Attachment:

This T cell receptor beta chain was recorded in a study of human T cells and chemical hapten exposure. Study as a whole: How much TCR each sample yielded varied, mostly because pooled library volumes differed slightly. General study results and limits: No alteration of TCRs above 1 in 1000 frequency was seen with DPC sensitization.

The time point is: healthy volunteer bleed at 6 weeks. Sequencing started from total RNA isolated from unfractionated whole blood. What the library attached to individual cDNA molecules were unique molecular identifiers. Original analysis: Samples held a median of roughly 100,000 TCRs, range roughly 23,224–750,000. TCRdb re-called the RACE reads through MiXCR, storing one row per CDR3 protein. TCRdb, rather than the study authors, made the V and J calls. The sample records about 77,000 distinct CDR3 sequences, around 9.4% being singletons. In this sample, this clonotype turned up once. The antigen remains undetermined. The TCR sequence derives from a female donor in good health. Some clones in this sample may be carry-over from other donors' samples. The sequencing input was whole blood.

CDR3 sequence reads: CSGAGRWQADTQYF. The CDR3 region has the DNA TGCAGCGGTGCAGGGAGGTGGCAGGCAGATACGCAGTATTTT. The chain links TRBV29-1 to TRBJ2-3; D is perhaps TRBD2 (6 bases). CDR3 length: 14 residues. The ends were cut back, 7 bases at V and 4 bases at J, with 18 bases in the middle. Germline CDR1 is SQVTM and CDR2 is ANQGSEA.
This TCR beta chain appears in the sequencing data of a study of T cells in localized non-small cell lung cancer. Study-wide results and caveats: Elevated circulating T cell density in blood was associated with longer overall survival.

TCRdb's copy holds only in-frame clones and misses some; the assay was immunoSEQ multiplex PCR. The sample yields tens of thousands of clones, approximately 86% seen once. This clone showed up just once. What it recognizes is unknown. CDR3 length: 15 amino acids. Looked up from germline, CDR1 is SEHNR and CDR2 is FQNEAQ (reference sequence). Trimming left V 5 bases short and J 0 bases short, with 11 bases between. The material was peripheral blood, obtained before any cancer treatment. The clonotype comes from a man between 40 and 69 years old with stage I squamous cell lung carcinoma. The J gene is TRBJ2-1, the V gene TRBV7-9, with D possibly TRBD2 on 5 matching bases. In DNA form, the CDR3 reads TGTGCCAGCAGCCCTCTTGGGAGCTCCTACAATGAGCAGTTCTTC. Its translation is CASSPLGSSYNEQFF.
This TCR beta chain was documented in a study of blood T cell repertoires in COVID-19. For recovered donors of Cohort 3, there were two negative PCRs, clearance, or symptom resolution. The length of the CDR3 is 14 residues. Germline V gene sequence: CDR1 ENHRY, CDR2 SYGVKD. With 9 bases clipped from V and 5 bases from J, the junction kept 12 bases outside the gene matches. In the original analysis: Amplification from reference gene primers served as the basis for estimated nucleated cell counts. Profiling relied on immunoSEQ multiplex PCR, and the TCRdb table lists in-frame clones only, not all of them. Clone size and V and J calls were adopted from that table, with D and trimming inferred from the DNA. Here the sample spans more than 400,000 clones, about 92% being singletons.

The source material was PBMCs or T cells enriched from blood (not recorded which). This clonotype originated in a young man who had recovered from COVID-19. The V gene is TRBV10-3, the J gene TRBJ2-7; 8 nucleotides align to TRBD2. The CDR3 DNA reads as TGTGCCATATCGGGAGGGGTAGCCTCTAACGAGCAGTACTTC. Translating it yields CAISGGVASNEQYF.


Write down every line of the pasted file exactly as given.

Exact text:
This T cell receptor beta chain was recorded in a study of human T cells and chemical hapten exposure. Study as a whole: How much TCR each sample yielded varied, mostly because pooled library volumes differed slightly. General study results and limits: No alteration of TCRs above 1 in 1000 frequency was seen with DPC sensitization.

The time point is: healthy volunteer bleed at 6 weeks. Sequencing started from total RNA isolated from unfractionated whole blood. What the library attached to individual cDNA molecules were unique molecular identifiers. Original analysis: Samples held a median of roughly 100,000 TCRs, range roughly 23,224–750,000. TCRdb re-called the RACE reads through MiXCR, storing one row per CDR3 protein. TCRdb, rather than the study authors, made the V and J calls. The sample records about 77,000 distinct CDR3 sequences, around 9.4% being singletons. In this sample, this clonotype turned up once. The antigen remains undetermined. The TCR sequence derives from a female donor in good health. Some clones in this sample may be carry-over from other donors' samples. The sequencing input was whole blood.

CDR3 sequence reads: CSGAGRWQADTQYF. The CDR3 region has the DNA TGCAGCGGTGCAGGGAGGTGGCAGGCAGATACGCAGTATTTT. The chain links TRBV29-1 to TRBJ2-3; D is perhaps TRBD2 (6 bases). CDR3 length: 14 residues. The ends were cut back, 7 bases at V and 4 bases at J, with 18 bases in the middle. Germline CDR1 is SQVTM and CDR2 is ANQGSEA.
This TCR beta chain appears in the sequencing data of a study of T cells in localized non-small cell lung cancer. Study-wide results and caveats: Elevated circulating T cell density in blood was associated with longer overall survival.

TCRdb's copy holds only in-frame clones and misses some; the assay was immunoSEQ multiplex PCR. The sample yields tens of thousands of clones, approximately 86% seen once. This clone showed up just once. What it recognizes is unknown. CDR3 length: 15 amino acids. Looked up from germline, CDR1 is SEHNR and CDR2 is FQNEAQ (reference sequence). Trimming left V 5 bases short and J 0 bases short, with 11 bases between. The material was peripheral blood, obtained before any cancer treatment. The clonotype comes from a man between 40 and 69 years old with stage I squamous cell lung carcinoma. The J gene is TRBJ2-1, the V gene TRBV7-9, with D possibly TRBD2 on 5 matching bases. In DNA form, the CDR3 reads TGTGCCAGCAGCCCTCTTGGGAGCTCCTACAATGAGCAGTTCTTC. Its translation is CASSPLGSSYNEQFF.
This TCR beta chain was documented in a study of blood T cell repertoires in COVID-19. For recovered donors of Cohort 3, there were two negative PCRs, clearance, or symptom resolution. The length of the CDR3 is 14 residues. Germline V gene sequence: CDR1 ENHRY, CDR2 SYGVKD. With 9 bases clipped from V and 5 bases from J, the junction kept 12 bases outside the gene matches. In the original analysis: Amplification from reference gene primers served as the basis for estimated nucleated cell counts. Profiling relied on immunoSEQ multiplex PCR, and the TCRdb table lists in-frame clones only, not all of them. Clone size and V and J calls were adopted from that table, with D and trimming inferred from the DNA. Here the sample spans more than 400,000 clones, about 92% being singletons.

The source material was PBMCs or T cells enriched from blood (not recorded which). This clonotype originated in a young man who had recovered from COVID-19. The V gene is TRBV10-3, the J gene TRBJ2-7; 8 nucleotides align to TRBD2. The CDR3 DNA reads as TGTGCCATATCGGGAGGGGTAGCCTCTAACGAGCAGTACTTC. Translating it yields CAISGGVASNEQYF.